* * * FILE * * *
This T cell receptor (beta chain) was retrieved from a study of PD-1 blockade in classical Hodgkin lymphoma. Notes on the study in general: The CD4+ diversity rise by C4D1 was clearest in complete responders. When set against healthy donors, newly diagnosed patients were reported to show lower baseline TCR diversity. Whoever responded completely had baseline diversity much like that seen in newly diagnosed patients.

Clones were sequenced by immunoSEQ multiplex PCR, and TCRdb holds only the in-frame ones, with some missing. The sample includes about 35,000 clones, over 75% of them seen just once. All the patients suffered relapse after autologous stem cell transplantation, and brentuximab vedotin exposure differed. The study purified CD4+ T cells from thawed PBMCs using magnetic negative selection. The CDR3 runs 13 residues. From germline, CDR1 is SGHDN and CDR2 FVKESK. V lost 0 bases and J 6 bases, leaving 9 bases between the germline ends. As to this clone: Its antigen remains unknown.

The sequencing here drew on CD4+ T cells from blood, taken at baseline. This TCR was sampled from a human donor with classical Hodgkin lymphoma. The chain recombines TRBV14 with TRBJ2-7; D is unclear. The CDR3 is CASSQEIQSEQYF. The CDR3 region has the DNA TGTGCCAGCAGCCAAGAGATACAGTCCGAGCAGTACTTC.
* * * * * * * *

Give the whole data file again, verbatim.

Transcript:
This T cell receptor (beta chain) was retrieved from a study of PD-1 blockade in classical Hodgkin lymphoma. Notes on the study in general: The CD4+ diversity rise by C4D1 was clearest in complete responders. When set against healthy donors, newly diagnosed patients were reported to show lower baseline TCR diversity. Whoever responded completely had baseline diversity much like that seen in newly diagnosed patients.

Clones were sequenced by immunoSEQ multiplex PCR, and TCRdb holds only the in-frame ones, with some missing. The sample includes about 35,000 clones, over 75% of them seen just once. All the patients suffered relapse after autologous stem cell transplantation, and brentuximab vedotin exposure differed. The study purified CD4+ T cells from thawed PBMCs using magnetic negative selection. The CDR3 runs 13 residues. From germline, CDR1 is SGHDN and CDR2 FVKESK. V lost 0 bases and J 6 bases, leaving 9 bases between the germline ends. As to this clone: Its antigen remains unknown.

The sequencing here drew on CD4+ T cells from blood, taken at baseline. This TCR was sampled from a human donor with classical Hodgkin lymphoma. The chain recombines TRBV14 with TRBJ2-7; D is unclear. The CDR3 is CASSQEIQSEQYF. The CDR3 region has the DNA TGTGCCAGCAGCCAAGAGATACAGTCCGAGCAGTACTTC.